These are just a few of the amazing students we are privileged to educate here at University of the Pacific.   We embrace all of our Pacificans and feel honored to have them part of our community.   Today, I want to talk with you about the tremendous positive momentum we have built up here at University of the Pacific. Let's start by going back a few years.   I sat down over in Grace Covell one evening with more than one hundred very concerned students.  They were worried about the cost of a Pacific education.  They were very stressed over the loans they had, and the uncertain opportunities ahead after graduation.  If you were around then you might remember that Occupy Oakland was approaching our students and asking for an invitation to come here on campus and protest.   Our students said no, thank you, to occupy Oakland. Part of the reason they did that is because they believed that we heard them, and that we were going to take action.  And we have.   Our community, our faculty and our staff, our donors and our Regents, have stepped forward to respond to our students' concerns and the higher expectations.  We're keeping our tuition increases low; for the past two years they have been below four percent.  We want to keep them as low as possible in the future.  Our donors stepped forward and contributed $51 million in new gifts last year, not including the Powell gift.  We reallocated 6.5% of our budget to create an investment fund so that we can invest in necessary improvements for our future, without the need for large increases in tuition.  We reviewed 80 administrative programs and 95 academic programs so that we could improve everything that we do.  We let go of some activities such as MOVE and an athletic team, so that we would be able to invest in other critical areas, such as technology and career services.  Seven academic programs are slated for elimination, and 24 for reorganization. This will help the development of new academic programs that are more relevant for our current and future students.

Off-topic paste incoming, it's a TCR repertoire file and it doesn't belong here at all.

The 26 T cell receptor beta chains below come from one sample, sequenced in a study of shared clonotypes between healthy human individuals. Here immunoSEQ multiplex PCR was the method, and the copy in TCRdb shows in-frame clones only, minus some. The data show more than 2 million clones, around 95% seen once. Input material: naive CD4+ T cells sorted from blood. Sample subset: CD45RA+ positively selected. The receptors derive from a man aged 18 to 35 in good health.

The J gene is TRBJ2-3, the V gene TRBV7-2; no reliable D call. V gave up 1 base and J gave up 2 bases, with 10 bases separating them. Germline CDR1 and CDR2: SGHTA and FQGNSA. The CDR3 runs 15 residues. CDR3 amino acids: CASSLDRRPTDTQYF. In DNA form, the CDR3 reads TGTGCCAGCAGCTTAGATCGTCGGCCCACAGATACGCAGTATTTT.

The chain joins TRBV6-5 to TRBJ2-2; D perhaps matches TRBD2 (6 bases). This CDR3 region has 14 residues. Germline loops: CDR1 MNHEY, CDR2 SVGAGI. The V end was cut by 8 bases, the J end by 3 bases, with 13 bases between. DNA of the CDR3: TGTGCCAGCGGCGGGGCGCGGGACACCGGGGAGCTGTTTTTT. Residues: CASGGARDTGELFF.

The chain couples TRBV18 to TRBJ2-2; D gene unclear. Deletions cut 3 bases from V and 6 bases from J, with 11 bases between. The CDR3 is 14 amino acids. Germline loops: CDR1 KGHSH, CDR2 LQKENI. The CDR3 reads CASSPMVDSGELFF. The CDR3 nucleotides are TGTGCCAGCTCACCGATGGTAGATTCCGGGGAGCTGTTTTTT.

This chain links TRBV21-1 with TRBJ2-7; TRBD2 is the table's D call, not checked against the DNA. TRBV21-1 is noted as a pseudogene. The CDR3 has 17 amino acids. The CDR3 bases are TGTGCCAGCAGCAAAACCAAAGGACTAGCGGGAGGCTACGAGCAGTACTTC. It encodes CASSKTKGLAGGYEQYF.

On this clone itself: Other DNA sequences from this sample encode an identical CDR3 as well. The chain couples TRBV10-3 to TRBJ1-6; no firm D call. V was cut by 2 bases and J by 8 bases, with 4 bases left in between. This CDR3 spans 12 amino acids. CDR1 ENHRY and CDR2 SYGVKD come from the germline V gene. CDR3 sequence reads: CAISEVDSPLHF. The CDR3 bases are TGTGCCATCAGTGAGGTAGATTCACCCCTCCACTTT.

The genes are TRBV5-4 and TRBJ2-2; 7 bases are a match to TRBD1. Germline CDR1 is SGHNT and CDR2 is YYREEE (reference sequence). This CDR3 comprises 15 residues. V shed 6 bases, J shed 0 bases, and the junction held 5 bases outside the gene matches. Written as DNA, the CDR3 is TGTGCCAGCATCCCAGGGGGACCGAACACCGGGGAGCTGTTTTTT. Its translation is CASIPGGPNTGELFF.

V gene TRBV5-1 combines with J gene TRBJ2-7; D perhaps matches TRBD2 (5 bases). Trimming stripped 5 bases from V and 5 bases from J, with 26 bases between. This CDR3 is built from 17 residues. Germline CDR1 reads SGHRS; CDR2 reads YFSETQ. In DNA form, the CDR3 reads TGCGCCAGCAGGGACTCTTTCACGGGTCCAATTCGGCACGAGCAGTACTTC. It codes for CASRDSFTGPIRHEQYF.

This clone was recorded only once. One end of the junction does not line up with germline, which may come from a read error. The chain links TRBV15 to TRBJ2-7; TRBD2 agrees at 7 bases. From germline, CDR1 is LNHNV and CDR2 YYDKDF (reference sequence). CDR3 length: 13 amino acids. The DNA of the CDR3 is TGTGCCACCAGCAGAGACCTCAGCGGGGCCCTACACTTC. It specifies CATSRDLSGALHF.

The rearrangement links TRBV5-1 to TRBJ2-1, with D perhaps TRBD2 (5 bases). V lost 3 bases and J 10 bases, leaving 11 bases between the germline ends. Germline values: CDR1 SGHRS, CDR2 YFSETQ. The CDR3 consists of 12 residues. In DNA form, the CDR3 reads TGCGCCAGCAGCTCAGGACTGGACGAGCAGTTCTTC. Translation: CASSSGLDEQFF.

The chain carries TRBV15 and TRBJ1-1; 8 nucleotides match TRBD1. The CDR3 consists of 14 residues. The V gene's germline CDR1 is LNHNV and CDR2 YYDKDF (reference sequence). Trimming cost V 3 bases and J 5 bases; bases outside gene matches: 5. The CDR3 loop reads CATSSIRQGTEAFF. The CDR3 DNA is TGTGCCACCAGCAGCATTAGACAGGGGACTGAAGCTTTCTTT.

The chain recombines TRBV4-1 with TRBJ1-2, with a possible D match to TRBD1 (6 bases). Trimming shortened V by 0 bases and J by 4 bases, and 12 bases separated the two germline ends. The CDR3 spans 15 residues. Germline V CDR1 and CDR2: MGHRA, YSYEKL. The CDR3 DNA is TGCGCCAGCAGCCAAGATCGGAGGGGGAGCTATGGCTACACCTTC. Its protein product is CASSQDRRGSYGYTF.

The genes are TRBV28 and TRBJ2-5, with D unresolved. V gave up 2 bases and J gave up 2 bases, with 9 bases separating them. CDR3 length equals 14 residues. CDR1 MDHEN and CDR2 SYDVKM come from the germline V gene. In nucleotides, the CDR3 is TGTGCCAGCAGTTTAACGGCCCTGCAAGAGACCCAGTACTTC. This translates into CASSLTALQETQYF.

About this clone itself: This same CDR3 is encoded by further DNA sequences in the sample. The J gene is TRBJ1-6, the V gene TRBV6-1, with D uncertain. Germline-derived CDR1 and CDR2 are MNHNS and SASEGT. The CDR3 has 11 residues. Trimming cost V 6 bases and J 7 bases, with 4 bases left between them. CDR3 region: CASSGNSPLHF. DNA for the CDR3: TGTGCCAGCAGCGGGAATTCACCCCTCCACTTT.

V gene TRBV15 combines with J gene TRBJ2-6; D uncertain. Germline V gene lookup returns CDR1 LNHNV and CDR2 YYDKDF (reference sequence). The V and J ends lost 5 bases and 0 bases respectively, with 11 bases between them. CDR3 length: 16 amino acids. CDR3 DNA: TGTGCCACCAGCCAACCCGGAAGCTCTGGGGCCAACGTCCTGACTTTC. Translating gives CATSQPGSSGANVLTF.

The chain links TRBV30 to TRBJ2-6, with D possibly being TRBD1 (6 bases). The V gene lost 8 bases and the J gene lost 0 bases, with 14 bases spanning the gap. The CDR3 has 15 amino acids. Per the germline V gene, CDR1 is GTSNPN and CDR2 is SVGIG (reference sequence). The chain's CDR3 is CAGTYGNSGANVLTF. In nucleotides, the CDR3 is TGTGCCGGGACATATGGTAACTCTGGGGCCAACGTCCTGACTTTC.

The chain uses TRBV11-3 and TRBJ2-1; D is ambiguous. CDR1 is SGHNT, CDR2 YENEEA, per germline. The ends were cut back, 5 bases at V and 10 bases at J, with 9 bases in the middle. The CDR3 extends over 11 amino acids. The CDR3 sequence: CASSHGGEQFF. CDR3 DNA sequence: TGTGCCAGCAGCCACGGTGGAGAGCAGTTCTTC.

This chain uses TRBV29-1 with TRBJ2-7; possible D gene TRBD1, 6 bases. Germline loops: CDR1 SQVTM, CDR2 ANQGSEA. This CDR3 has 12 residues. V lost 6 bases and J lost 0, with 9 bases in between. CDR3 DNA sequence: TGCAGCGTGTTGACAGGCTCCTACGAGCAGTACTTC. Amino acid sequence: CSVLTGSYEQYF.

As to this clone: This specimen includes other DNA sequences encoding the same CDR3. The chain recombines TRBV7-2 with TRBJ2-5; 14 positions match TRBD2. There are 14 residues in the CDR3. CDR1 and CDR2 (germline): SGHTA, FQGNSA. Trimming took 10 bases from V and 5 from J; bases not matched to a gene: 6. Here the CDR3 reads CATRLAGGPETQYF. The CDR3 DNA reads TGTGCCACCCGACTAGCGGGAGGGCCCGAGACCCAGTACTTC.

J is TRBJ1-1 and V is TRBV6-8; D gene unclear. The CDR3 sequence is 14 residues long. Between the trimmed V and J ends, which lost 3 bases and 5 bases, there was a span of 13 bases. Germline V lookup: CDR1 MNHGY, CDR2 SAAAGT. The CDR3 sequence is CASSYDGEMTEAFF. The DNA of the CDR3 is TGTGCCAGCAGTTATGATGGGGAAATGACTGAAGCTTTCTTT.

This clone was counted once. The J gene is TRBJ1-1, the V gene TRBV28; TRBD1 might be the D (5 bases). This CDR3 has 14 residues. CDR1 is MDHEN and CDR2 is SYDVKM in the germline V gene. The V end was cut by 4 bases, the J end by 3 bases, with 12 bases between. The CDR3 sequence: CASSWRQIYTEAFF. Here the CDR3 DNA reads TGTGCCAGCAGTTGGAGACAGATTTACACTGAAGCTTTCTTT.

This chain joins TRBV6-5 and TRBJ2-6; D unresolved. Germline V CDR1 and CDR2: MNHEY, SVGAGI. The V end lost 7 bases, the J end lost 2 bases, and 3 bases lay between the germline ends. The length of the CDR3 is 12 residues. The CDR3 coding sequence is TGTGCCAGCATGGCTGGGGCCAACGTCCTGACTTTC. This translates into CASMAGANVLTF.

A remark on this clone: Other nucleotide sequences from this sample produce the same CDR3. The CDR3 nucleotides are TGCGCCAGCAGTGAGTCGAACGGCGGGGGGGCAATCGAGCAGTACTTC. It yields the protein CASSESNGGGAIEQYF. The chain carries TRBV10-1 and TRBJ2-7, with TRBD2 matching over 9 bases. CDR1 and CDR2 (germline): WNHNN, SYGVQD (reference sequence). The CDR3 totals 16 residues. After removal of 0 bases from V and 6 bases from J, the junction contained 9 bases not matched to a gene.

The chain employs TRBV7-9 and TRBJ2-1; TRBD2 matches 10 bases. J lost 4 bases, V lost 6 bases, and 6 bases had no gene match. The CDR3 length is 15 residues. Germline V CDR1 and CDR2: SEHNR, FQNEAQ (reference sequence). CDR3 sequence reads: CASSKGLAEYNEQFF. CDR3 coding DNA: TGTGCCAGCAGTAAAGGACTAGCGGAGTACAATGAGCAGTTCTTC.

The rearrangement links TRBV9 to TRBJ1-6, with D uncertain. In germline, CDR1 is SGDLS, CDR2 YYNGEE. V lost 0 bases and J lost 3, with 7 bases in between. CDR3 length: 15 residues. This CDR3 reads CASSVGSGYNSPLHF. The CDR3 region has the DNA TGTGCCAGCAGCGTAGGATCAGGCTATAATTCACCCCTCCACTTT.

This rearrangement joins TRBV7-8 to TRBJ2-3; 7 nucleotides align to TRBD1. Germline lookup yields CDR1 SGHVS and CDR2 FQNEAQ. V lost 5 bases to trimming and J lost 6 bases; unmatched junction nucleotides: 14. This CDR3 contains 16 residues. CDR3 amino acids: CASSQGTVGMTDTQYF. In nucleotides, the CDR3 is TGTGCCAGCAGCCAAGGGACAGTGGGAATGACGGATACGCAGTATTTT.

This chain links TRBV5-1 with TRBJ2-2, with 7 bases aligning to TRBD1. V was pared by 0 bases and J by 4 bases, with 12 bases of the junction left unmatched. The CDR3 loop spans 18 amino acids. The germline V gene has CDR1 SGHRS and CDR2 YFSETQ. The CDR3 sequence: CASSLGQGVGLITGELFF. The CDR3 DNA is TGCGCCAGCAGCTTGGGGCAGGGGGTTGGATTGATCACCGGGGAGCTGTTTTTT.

You have all demonstrated that University of the Pacific is willing and able to step forward and make this University the best it can be for our students.  So let me tell you about other accomplishments we have from last year, and how they're shaping the work that we'll be doing this year and next.  Last year, we made great progress in advancing philanthropy.  First of all, we received the remarkable gift from Jeannette and Bob Powell.  For those of you who are new, this was a very big deal.  Bob and Jeannette were two people who were not able to attend college, but they deeply believed in the value of a college education, and they deeply believed in how University of the Pacific educates students and transforms lives.  In recognition of our tremendous capacity to help students reach their dreams, they left us their estate of $125 million.  Over $90 million of that gift is for scholarships, and $25 million is for academic program support.  All of the gift is endowed, and this year it has generated nearly $4 million additional dollars available for student scholarships, on top of what we have been able to provide in the past.  The power of this gift is that Bob and Jeannette wanted most of this gift to be available for a matching program, to encourage other donors to give to endowments for scholarship and academic program support.  What an exciting gift, and I promise you it is the envy of our counterparts.